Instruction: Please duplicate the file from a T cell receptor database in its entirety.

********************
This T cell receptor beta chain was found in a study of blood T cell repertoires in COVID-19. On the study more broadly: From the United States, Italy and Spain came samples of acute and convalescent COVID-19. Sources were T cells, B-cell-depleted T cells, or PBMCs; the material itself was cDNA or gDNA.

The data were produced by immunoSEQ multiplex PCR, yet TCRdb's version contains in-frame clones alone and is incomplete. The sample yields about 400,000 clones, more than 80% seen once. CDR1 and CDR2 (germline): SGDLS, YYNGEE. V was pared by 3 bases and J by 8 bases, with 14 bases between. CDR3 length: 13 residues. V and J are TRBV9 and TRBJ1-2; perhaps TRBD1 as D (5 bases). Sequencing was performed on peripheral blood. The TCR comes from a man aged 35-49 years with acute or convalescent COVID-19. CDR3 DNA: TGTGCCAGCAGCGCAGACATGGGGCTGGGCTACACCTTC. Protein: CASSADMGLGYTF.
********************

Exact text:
This T cell receptor beta chain was found in a study of blood T cell repertoires in COVID-19. On the study more broadly: From the United States, Italy and Spain came samples of acute and convalescent COVID-19. Sources were T cells, B-cell-depleted T cells, or PBMCs; the material itself was cDNA or gDNA.

The data were produced by immunoSEQ multiplex PCR, yet TCRdb's version contains in-frame clones alone and is incomplete. The sample yields about 400,000 clones, more than 80% seen once. CDR1 and CDR2 (germline): SGDLS, YYNGEE. V was pared by 3 bases and J by 8 bases, with 14 bases between. CDR3 length: 13 residues. V and J are TRBV9 and TRBJ1-2; perhaps TRBD1 as D (5 bases). Sequencing was performed on peripheral blood. The TCR comes from a man aged 35-49 years with acute or convalescent COVID-19. CDR3 DNA: TGTGCCAGCAGCGCAGACATGGGGCTGGGCTACACCTTC. Protein: CASSADMGLGYTF.